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By looking closely at ethnographical parallels together with recent 'Dark Age' scholarship Bob Trubshaw starts to strip away these more recent ideas.
This begins to reveal how pre-Christian Anglo-Saxons might have thought about the differences between souls and spirits – and the similarities of spirits and deities. More especially, this study aims to establish what the meaning and significance of these carvings might have been, based in large part on evidence from early Christian stone crosses.
These books will challenge you to recognise the traditional magic still alive in modern society, and empower you with a variety of skills and insights.
In Everything is Change Beatrice Walditch shows how contemporary ideas of an ever-emergent cosmos are also part of the traditional worldview in places as far apart as Greece and China.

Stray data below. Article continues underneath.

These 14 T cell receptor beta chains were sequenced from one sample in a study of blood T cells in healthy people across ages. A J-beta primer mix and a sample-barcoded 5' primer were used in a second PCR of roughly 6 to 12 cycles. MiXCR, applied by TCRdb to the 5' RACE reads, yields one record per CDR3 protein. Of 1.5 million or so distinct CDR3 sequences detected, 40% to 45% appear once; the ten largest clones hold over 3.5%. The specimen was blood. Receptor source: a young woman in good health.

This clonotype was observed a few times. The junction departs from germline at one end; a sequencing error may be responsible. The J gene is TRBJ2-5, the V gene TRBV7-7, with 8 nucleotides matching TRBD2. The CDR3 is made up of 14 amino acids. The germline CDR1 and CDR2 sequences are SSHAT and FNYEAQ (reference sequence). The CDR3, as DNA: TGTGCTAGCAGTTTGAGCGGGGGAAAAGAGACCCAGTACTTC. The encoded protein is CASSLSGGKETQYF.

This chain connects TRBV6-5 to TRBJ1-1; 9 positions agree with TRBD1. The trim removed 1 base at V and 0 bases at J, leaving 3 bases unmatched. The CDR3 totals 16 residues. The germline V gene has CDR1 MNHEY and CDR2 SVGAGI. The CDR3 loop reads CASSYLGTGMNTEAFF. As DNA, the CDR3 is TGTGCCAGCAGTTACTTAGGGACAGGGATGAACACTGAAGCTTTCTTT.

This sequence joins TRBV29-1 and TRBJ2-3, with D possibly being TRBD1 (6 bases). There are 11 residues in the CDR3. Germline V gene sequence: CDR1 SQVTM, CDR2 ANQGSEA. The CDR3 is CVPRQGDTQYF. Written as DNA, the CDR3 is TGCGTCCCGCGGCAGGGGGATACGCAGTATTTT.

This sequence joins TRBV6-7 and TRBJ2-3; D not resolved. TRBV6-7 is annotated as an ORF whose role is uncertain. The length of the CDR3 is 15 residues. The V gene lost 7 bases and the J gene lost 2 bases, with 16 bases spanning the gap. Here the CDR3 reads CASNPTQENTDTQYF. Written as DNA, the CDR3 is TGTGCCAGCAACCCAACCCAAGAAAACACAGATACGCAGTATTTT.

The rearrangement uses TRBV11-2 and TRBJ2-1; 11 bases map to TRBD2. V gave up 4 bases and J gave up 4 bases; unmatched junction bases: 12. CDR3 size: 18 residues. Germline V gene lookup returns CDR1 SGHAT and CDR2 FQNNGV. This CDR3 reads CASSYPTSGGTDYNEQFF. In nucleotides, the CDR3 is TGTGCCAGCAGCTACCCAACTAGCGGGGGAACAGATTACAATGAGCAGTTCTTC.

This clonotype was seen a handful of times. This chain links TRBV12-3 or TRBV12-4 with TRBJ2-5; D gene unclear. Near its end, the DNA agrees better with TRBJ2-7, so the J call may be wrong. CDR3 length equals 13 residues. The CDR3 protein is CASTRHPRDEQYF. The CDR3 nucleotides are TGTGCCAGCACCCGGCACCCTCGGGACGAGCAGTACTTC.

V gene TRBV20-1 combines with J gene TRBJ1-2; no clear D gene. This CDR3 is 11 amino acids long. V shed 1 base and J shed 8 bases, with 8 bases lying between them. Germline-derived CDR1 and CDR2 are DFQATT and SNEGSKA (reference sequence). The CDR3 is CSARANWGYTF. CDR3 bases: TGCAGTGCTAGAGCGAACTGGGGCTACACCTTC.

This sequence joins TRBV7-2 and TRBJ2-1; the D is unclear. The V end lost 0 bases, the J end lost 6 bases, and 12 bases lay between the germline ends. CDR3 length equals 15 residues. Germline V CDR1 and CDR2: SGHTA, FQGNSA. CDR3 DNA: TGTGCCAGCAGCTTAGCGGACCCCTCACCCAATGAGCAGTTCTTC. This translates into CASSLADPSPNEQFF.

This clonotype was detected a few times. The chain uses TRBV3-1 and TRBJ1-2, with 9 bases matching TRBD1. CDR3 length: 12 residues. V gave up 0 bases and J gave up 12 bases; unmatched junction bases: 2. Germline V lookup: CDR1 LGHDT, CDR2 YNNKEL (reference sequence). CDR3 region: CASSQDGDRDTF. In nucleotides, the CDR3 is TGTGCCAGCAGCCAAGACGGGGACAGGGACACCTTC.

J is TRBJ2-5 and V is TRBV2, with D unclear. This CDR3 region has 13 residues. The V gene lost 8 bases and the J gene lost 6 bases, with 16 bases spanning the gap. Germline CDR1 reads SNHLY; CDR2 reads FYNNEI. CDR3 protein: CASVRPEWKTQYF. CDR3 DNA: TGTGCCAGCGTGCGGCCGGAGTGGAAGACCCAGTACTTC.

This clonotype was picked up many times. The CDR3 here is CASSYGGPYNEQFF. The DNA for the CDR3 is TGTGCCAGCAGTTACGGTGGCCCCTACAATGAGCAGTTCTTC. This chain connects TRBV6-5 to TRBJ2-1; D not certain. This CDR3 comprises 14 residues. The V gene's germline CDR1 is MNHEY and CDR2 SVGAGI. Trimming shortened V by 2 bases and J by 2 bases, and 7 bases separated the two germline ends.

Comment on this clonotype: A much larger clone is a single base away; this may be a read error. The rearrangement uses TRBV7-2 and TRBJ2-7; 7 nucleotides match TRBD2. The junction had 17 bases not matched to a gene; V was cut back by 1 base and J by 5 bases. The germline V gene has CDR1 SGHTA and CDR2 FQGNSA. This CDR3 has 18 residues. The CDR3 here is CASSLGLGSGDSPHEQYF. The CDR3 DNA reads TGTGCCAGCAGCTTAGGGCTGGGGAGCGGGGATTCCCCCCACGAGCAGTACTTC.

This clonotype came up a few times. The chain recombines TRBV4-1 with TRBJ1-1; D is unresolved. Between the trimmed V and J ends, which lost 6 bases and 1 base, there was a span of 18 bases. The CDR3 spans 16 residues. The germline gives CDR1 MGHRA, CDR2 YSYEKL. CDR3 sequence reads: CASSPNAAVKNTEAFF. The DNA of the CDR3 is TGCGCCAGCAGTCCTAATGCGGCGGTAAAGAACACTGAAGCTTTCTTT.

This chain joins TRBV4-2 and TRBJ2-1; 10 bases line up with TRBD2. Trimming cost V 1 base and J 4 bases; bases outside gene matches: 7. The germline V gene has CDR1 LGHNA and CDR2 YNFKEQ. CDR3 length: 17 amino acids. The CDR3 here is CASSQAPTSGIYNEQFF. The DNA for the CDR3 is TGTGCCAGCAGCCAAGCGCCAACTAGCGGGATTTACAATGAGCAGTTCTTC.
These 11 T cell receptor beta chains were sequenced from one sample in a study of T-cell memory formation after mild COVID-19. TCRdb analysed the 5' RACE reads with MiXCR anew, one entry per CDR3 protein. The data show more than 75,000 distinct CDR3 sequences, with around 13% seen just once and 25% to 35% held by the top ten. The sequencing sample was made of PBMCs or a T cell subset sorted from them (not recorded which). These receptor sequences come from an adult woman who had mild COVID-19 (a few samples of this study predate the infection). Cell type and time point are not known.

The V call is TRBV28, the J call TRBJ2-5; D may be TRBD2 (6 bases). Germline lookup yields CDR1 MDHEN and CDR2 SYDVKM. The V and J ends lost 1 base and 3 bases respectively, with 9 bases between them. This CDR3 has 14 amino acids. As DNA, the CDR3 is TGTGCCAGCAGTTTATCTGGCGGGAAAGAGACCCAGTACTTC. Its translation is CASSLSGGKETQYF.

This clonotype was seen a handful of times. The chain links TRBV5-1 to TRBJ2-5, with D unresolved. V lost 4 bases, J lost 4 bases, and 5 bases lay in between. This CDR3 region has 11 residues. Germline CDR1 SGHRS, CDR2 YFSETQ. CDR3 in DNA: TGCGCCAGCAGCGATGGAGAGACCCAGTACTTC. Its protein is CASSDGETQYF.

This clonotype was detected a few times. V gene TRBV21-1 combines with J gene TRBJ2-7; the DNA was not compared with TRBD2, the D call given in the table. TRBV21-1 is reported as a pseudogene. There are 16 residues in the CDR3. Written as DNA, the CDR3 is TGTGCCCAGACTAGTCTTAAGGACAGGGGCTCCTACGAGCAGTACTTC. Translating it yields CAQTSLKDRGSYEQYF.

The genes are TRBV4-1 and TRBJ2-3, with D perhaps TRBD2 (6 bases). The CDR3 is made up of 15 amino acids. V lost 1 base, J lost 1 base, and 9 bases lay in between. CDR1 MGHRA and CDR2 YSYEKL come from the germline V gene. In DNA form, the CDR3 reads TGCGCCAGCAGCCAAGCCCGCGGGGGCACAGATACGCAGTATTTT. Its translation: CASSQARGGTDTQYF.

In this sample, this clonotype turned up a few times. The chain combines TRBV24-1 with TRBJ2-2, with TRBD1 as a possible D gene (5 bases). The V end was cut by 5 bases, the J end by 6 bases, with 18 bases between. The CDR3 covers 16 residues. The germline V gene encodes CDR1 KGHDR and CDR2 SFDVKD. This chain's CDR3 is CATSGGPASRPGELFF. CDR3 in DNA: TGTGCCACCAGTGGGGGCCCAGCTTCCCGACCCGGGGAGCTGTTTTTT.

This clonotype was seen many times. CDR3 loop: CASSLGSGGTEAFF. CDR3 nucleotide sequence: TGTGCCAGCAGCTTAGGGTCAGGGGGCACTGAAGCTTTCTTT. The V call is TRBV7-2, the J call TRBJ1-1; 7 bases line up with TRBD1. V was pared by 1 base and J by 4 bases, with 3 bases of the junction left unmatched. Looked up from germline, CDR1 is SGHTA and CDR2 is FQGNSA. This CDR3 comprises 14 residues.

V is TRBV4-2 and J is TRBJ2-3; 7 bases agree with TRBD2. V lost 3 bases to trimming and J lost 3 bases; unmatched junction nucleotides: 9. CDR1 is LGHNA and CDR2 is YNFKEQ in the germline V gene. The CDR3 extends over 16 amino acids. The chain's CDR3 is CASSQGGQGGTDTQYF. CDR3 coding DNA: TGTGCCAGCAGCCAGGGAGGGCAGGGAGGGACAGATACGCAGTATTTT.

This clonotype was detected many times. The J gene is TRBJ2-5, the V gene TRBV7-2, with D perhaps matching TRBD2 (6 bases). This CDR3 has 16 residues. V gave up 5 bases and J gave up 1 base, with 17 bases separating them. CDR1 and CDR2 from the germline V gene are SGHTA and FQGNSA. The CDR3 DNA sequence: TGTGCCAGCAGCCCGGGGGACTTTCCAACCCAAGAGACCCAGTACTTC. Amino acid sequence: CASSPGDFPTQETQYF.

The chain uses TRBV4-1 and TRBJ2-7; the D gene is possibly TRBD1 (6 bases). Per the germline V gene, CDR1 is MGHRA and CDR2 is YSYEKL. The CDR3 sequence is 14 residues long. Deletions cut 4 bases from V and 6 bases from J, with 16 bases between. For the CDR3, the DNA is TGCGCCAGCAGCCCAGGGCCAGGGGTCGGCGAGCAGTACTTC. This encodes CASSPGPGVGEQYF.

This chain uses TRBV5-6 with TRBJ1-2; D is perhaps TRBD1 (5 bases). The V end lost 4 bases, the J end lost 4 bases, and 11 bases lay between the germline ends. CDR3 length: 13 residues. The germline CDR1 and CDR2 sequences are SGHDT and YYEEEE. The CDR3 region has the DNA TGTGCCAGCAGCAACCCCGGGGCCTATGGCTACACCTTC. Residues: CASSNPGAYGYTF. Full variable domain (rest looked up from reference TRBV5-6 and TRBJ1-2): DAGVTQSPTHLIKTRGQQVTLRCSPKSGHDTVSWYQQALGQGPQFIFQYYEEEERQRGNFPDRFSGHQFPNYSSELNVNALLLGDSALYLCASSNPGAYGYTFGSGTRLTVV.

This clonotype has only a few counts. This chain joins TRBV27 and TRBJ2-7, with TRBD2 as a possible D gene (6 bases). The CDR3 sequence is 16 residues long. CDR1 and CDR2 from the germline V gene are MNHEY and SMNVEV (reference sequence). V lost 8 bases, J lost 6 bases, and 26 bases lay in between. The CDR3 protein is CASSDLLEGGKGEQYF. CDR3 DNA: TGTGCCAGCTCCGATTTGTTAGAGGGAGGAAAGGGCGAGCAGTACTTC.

This understanding of how the world works is in complete contrast to Christian concepts and the various successors – including supposedly secular science as well as modern paganism.
Seeing the world as ever-emergent provides a clearer understanding of divination and enchantment as they were practised in northern Europe before Christianity.
Beatrice Walditch mostly explores the ancestors of England, although also shows how similar ideas and concepts are found elsewhere in Britain and beyond.Many of the suggestions develop and weave together ideas discussed in her previous books.is the fifth book in the Living in a Magical World series.These books will challenge you to recognise the traditional magic still alive in modern society, and empower you with a variety of skills and insights. a book to recommend to those who are newly interested in our ancient places, and with some interesting suggestions for those who have been to many sites already, and who may be in need of finding ways to enlarge their experiences." Ros Briagha Northern Earth Considerable new scholarship in recent decades has shed much light on Anglo-Saxon England.In this pioneering study Bob Trubshaw approaches the history and archaeology of the era from the perspective of the underlying worldviews – the ideas that are 'taken for granted' in a society rather than consciously chosen.